It seems incredibly melodramatic to say that a book has changed my life. It’s the kind of statement that, coming from the mouth of someone else, would make me roll my eyes and say something sarcastic like, “Please tell me more about your spiritual journey, bro.” Yet just the same, Kurt Vonnegut’s masterpiece, Breakfast of Champions, really did change my life. It’s the story of one of Vonnegut’s more famous characters, science fiction author Kilgore Trout, and the car salesmen who goes insane after taking his works literally. I’m not sure if it was the simple yet biting social commentary, unique narration style, or crude drawings of lady parts, but something about the book resonated with me within ten pages. No, it didn’t make me treat people better or anything like that, but it did make me want to take writing more seriously.
Now, obviously, I think you should read the whole thing. But if you don’t, please, for the love of god, read these five incredible quotations. Each one made me want to stop mid-story and either laugh, cry, or at least stare into the distance in pretentious thought.
1. “Ideas on earth were badges of friendship or enmity. Their content did not matter. Friends agreed with friends, in order to express friendliness. Enemies disagreed with enemies, in order to express enmity.”
It is as if Kurt Vonnegut peered into his crystal ball and saw the invention of cable news. He saw a world where politics had become so divisive that a senator could get away with saying almost anything he wanted, knowing full well he would have the support of about one half of the population.
2. “Kilgore Trout once wrote a short story which was a dialogue between two pieces of yeast. They were discussing the possible purposes of life as they ate sugar and suffocated in their own excrement. Because of their limited intelligence, they never came close to guessing that they were making champagne.”
This was a humbling moment for me, because I realized that the stories Vonnegut’s fictional characters were writing had more entertaining premises than the ones I, a real flesh and blood writer, was developing.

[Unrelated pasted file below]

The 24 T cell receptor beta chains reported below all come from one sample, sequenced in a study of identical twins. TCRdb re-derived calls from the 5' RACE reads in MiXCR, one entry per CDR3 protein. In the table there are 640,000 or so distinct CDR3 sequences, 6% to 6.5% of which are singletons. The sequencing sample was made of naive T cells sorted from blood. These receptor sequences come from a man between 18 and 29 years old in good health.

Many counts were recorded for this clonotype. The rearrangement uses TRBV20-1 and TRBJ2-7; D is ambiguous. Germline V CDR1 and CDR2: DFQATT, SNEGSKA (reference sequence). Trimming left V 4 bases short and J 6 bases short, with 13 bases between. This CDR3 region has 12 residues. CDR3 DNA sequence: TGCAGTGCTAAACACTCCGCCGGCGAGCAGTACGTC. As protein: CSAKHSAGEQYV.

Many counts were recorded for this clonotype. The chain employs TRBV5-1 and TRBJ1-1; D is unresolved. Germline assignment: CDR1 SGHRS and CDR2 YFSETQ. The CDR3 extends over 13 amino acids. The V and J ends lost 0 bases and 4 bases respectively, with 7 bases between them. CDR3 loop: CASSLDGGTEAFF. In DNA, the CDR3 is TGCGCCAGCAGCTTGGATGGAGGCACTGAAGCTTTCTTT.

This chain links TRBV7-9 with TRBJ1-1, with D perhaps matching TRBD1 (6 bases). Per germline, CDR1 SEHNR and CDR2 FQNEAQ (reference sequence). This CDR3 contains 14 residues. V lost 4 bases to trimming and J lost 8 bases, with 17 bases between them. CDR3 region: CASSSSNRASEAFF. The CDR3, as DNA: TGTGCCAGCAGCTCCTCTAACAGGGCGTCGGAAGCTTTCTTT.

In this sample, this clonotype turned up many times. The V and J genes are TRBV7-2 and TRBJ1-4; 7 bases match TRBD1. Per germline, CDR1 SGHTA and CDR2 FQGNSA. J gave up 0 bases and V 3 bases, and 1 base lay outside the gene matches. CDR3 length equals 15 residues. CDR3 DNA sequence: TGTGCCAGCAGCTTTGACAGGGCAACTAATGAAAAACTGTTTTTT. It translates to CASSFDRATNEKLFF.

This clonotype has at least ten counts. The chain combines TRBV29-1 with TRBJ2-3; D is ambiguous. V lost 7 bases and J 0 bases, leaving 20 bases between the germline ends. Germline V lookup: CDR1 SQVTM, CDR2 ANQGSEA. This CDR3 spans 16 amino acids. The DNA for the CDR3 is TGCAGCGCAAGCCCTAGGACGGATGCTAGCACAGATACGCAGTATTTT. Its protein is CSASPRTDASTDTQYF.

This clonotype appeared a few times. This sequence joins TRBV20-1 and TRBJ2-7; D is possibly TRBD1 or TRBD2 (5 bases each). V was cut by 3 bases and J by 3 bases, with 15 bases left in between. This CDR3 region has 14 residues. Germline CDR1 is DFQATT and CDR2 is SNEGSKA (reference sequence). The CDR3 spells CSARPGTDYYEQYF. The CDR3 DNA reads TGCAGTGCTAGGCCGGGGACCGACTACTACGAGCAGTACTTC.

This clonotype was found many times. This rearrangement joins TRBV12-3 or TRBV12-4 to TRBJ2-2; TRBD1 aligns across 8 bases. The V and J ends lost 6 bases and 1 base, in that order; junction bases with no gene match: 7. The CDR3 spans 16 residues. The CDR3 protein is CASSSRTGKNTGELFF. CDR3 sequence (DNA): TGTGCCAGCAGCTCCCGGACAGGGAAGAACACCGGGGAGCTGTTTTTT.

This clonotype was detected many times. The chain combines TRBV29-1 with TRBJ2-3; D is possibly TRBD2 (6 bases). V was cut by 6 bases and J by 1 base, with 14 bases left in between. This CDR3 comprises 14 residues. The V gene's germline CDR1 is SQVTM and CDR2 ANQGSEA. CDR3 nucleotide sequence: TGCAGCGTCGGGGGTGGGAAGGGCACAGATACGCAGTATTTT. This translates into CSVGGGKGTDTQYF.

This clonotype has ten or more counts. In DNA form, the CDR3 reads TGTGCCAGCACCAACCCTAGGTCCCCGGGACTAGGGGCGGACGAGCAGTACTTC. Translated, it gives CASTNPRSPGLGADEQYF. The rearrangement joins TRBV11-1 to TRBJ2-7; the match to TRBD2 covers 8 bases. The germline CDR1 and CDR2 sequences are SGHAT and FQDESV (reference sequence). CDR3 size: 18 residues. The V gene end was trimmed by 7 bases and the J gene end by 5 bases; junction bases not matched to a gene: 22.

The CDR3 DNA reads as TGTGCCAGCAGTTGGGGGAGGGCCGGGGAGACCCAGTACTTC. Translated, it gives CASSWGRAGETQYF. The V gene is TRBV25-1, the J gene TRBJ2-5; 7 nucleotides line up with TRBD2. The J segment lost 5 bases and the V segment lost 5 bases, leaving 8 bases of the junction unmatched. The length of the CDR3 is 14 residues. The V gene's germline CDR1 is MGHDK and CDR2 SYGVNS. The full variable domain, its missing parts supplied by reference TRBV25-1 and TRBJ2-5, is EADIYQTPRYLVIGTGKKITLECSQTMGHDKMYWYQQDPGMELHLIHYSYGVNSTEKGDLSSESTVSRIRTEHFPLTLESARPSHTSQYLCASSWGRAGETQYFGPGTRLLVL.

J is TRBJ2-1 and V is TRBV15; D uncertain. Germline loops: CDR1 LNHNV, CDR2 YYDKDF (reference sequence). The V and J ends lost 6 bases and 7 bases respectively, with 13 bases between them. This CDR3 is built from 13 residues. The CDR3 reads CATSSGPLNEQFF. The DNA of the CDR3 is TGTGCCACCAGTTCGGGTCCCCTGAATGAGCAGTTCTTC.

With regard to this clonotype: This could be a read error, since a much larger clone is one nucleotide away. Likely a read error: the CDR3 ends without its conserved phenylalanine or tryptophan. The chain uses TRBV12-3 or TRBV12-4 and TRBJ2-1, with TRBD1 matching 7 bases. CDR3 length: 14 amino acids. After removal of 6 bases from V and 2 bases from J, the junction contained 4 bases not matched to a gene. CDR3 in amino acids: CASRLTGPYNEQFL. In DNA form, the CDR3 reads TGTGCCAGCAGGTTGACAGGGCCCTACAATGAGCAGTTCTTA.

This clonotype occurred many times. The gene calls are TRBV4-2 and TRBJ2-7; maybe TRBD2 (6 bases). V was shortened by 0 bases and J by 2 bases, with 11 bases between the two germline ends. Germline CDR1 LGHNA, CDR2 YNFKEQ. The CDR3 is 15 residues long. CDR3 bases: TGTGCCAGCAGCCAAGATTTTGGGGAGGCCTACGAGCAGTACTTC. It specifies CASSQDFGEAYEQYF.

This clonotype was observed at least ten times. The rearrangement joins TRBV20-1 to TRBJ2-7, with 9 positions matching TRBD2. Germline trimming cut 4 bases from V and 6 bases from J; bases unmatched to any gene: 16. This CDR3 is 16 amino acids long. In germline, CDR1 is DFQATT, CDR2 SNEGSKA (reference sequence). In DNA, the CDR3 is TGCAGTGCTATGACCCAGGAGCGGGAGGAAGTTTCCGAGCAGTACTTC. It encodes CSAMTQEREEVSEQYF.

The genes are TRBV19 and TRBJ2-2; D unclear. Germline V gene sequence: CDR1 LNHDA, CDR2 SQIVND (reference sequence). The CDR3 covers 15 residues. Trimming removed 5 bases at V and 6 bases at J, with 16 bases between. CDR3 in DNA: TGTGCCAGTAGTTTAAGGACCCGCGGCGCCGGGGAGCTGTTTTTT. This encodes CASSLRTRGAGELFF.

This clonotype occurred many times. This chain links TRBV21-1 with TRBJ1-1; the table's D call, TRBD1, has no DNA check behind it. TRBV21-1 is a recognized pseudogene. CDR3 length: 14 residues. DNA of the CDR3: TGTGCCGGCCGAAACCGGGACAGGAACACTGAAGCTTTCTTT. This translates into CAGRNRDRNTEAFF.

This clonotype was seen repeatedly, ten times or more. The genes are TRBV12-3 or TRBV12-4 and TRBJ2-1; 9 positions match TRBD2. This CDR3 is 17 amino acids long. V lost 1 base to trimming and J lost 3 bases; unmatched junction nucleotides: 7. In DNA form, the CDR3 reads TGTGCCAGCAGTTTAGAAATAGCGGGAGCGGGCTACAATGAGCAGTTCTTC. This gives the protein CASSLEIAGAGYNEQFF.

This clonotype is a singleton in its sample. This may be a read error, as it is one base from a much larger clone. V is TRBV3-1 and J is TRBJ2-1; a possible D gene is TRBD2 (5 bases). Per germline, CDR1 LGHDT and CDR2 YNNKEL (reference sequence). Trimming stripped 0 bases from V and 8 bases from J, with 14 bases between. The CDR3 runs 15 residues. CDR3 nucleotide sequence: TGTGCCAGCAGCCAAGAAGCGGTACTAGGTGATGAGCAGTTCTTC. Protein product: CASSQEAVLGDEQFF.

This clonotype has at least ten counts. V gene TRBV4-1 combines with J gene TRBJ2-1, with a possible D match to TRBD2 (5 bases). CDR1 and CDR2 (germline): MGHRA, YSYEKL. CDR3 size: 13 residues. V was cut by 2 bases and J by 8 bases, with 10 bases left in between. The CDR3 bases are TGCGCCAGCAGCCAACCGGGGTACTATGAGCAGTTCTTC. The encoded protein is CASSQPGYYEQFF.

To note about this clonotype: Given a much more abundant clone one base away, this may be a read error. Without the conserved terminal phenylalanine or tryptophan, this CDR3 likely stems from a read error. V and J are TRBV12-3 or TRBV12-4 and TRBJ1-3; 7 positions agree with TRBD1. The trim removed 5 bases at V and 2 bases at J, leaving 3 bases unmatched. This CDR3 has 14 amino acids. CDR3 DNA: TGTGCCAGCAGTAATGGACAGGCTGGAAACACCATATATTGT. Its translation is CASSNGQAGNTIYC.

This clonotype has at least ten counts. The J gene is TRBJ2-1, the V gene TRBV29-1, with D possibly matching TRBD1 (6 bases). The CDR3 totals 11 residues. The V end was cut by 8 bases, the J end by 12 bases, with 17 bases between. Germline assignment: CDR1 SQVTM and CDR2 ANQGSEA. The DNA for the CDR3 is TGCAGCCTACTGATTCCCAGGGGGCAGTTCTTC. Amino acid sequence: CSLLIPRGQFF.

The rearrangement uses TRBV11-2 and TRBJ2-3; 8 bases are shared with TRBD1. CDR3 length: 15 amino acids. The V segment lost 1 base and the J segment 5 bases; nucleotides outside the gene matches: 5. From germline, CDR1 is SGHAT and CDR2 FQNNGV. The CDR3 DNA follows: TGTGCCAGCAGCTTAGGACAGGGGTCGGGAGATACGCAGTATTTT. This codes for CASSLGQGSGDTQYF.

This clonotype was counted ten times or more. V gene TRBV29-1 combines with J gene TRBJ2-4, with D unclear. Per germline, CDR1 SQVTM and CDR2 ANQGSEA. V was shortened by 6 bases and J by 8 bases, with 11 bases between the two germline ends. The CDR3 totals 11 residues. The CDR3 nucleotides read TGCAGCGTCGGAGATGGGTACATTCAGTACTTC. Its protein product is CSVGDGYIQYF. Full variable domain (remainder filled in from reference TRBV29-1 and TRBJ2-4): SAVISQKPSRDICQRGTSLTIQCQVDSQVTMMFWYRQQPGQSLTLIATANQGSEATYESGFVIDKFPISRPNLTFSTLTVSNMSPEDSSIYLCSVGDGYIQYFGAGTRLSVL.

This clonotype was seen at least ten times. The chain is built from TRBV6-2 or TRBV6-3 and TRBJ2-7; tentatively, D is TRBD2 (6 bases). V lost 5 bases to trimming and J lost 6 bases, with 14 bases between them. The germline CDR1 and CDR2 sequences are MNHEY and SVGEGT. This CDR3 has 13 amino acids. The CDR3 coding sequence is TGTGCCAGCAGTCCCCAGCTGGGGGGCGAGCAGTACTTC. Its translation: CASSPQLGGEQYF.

3. “Much of the conversation in the country consisted of lines from television shows, both past and present.”
After reading this, all I could think about was the million bars around the country where the only conversation consists of a bunch of dudes quoting “Family Guy.”
4. “He wanted to talk to them, if he could, to discover whether they had truths about life which he had never heard before. Here is what he hoped new truths might do for him: enable him to laugh at his troubles, to go on living, and to keep out of the North Wing of the Midland County General Hospital, which was for lunatics.”
I’ve always enjoyed the way Vonnegut mocks our incessant need to find meaning in our day-to-day lives, while simultaneously finding meaning in these same events. It’s a trick that few writers have ever mastered.
5. “Vietnam was a country where America was trying to make people stop being communists by dropping things on them from airplanes.”
Obviously the issue of Vietnam was slightly more complicated than this, but one of the narrator’s gimmicks in BoC is to strip everything down and remove context. What you’re left with is either grim, hilarious, or in this case…both.
What’s the one book that changed your life?